Beneficial Endocrine but Adverse Exocrine Effects of Sitagliptin in the Human Islet Amyloid Polypeptide Transgenic Rat Model of Type 2 Diabetes

Interactions With Metformin

  1. Aleksey V. Matveyenko1,
  2. Sarah Dry2,
  3. Heather I. Cox1,
  4. Artemis Moshtaghian1,
  5. Tatyana Gurlo1,
  6. Ryan Galasso1,
  7. Alexandra E. Butler1 and
  8. Peter C. Butler1
  1. 1Larry Hillblom Islet Research Center, Division of Endocrinology, David Geffen School of Medicine, University of California Los Angeles, Los Angeles, California;
  2. 2Department of Pathology and Laboratory Medicine, David Geffen School of Medicine, University of California Los Angeles, Los Angeles, California.
  1. Corresponding author: Aleksey Matveyenko, amatveyenko{at}mednet.ucla.ed.

Abstract

OBJECTIVE We sought to establish the extent and mechanisms by which sitagliptin and metformin singly and in combination modify islet disease progression in human islet amyloid polypeptide transgenic (HIP) rats, a model for type 2 diabetes.

RESEARCH DESIGN AND METHODS HIP rats were treated with sitagliptin, metformin, sitagliptin plus metformin, or no drug as controls for 12 weeks. Fasting blood glucose, insulin sensitivity, and β-cell mass, function, and turnover were measured in each group.

RESULTS Sitagliptin plus metformin had synergistic effects to preserve β-cell mass in HIP rats. Metformin more than sitagliptin inhibited β-cell apoptosis. Metformin enhanced hepatic insulin sensitivity; sitagliptin enhanced extrahepatic insulin sensitivity with a synergistic effect in combination. β-Cell function was partially preserved by sitagliptin plus metformin. However, sitagliptin treatment was associated with increased pancreatic ductal turnover, ductal metaplasia, and, in one rat, pancreatitis.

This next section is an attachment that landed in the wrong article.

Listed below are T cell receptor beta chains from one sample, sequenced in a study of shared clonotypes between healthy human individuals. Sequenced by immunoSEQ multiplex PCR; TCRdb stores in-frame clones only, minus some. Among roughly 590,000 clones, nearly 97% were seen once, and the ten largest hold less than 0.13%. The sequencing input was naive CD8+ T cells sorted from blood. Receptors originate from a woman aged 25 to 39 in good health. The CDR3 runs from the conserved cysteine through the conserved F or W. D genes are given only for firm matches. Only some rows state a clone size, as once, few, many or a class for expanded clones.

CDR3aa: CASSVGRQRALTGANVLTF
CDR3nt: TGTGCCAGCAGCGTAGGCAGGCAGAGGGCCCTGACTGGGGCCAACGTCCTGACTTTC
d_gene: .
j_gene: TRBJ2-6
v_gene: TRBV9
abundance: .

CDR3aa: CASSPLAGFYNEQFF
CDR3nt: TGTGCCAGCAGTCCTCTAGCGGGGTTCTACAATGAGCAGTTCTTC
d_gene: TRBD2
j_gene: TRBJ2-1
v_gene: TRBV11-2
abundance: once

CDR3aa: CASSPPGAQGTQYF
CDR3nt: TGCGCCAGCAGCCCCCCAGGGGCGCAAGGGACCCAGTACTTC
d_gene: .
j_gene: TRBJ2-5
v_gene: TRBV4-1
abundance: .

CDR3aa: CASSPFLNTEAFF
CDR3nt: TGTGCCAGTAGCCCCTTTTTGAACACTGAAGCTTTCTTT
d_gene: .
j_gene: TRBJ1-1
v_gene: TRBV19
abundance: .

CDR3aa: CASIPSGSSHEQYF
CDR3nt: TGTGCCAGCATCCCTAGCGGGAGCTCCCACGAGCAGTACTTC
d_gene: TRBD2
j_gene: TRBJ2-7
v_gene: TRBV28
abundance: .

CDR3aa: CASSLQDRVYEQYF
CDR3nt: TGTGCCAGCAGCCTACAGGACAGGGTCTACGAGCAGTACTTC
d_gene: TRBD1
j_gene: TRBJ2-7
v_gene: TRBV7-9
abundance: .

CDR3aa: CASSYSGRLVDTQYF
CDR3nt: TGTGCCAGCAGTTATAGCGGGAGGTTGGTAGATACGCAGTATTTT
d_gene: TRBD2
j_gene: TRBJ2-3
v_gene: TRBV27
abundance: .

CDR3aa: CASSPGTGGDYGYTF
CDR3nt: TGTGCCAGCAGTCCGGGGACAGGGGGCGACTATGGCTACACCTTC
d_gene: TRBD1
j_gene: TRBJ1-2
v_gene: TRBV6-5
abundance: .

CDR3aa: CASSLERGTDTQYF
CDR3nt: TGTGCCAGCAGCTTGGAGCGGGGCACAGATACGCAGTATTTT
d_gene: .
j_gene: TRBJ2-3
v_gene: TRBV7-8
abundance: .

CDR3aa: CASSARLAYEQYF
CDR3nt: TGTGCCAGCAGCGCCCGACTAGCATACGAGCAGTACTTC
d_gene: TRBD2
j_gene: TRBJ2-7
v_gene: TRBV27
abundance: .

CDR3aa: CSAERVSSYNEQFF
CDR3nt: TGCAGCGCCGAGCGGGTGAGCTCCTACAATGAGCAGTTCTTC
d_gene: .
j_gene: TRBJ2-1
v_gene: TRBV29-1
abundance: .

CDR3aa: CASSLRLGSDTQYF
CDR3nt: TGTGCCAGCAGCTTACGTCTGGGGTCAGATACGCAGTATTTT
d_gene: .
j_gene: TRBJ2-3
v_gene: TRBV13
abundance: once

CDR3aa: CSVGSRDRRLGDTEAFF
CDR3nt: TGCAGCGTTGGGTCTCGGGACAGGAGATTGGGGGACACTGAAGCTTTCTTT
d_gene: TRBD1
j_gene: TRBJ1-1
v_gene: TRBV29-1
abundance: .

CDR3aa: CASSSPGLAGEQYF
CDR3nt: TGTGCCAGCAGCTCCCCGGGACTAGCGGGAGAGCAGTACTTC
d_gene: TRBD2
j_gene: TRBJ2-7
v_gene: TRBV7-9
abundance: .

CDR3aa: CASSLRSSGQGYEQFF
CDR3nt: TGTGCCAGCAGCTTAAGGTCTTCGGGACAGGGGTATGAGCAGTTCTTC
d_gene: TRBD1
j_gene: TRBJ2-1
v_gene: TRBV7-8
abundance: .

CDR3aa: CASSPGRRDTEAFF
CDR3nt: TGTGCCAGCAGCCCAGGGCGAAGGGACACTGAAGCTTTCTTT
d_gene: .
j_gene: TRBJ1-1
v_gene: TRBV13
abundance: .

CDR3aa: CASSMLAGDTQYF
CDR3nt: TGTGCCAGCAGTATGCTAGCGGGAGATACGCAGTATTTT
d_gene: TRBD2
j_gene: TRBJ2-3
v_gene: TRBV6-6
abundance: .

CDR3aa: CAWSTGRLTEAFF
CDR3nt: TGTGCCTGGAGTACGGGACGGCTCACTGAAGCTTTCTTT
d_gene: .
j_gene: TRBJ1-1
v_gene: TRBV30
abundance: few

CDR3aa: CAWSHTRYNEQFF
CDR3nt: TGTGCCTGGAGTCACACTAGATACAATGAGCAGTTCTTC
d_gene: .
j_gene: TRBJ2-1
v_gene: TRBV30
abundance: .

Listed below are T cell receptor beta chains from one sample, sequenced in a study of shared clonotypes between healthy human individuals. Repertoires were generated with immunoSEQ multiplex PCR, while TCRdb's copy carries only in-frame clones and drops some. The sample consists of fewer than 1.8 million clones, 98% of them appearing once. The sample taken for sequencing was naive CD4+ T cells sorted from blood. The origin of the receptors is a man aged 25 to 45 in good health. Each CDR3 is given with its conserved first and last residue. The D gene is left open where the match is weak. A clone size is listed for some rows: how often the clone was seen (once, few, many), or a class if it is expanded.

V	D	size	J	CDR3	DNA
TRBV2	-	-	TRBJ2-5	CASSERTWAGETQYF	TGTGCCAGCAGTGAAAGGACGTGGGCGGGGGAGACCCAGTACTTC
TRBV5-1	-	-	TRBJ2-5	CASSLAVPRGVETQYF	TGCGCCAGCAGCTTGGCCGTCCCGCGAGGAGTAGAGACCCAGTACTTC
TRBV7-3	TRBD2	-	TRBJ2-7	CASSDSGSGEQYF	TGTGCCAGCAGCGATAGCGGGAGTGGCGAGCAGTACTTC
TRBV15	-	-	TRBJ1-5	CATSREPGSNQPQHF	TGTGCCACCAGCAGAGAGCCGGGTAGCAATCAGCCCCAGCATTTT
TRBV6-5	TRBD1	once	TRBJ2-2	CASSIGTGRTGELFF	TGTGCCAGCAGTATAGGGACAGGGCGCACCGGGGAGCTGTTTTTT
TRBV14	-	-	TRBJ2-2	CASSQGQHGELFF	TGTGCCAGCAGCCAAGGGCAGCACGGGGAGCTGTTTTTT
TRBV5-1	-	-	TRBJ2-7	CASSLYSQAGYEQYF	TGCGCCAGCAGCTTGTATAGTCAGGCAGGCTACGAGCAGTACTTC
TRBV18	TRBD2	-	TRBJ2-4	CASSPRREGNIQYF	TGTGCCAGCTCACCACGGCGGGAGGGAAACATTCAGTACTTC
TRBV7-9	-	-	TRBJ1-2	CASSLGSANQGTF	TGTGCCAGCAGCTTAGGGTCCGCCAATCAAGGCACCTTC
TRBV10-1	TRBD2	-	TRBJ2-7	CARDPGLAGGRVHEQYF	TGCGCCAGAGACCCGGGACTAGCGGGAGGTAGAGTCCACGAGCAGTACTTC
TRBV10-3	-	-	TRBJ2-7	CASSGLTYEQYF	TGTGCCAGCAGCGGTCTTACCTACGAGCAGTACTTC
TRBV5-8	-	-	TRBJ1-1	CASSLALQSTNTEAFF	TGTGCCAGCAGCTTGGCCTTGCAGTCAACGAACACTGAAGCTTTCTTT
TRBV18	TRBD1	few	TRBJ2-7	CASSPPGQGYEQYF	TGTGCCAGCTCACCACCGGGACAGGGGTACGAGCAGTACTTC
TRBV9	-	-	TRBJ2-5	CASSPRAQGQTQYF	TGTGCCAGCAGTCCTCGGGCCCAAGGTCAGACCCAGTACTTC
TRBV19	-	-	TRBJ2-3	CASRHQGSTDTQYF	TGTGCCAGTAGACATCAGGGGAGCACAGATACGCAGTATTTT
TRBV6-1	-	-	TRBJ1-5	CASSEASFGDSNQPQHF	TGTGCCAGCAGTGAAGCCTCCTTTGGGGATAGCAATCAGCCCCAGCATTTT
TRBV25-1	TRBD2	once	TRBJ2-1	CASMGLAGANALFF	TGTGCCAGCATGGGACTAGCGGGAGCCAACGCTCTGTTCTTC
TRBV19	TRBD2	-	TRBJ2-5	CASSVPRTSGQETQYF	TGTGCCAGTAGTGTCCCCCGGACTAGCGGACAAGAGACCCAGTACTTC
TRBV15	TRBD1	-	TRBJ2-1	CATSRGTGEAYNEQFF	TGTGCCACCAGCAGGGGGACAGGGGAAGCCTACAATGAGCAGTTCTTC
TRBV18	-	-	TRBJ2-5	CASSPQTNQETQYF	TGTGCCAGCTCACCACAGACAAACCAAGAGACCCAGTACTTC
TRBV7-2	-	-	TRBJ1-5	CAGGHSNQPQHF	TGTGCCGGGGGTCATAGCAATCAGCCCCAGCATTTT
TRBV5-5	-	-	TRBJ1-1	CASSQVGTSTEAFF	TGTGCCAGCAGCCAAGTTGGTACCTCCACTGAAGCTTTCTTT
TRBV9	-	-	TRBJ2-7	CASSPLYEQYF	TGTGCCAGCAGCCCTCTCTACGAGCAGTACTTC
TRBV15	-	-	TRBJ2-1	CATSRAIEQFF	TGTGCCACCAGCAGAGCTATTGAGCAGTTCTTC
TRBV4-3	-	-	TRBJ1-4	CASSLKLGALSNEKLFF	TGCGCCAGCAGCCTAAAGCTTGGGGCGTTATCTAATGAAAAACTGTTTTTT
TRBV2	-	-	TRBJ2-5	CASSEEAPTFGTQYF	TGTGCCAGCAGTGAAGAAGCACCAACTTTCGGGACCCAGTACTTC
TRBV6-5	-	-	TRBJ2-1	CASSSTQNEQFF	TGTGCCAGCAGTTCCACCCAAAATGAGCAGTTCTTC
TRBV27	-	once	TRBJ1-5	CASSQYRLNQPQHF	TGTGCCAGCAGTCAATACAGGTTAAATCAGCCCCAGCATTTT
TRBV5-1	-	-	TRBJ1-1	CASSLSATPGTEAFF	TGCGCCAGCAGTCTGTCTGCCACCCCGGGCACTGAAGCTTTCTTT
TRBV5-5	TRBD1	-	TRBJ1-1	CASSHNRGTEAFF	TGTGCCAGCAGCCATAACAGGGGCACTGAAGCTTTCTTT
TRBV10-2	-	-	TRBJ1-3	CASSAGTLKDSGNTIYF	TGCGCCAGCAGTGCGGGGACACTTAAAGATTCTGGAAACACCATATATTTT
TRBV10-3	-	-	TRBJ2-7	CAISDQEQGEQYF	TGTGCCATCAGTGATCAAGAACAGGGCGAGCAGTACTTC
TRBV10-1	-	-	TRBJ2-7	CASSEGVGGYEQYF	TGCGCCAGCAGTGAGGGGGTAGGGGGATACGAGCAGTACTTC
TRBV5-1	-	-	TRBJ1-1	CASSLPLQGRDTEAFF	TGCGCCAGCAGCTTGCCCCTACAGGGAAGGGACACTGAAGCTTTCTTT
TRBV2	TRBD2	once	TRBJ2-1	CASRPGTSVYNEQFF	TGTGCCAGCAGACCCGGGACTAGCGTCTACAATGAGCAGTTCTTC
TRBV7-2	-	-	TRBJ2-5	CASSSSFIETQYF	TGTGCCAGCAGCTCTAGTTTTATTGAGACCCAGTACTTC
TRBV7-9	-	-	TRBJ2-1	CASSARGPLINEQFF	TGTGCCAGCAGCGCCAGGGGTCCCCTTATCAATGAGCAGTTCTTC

CONCLUSIONS The combination of metformin and sitagliptin had synergistic actions to preserve β-cell mass and function and enhance insulin sensitivity in the HIP rat model of type 2 diabetes. However, adverse actions of sitagliptin treatment on exocrine pancreas raise concerns that require further evaluation.

Footnotes

  • The costs of publication of this article were defrayed in part by the payment of page charges. This article must therefore be hereby marked “advertisement” in accordance with 18 U.S.C. Section 1734 solely to indicate this fact.

    • Received January 12, 2009.
    • Accepted April 8, 2009.
  • Readers may use this article as long as the work is properly cited, the use is educational and not for profit, and the work is not altered. See http://creativecommons.org/licenses/by-nc-nd/3.0/ for details.

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  1. Diabetes vol. 58 no. 7 1604-1615
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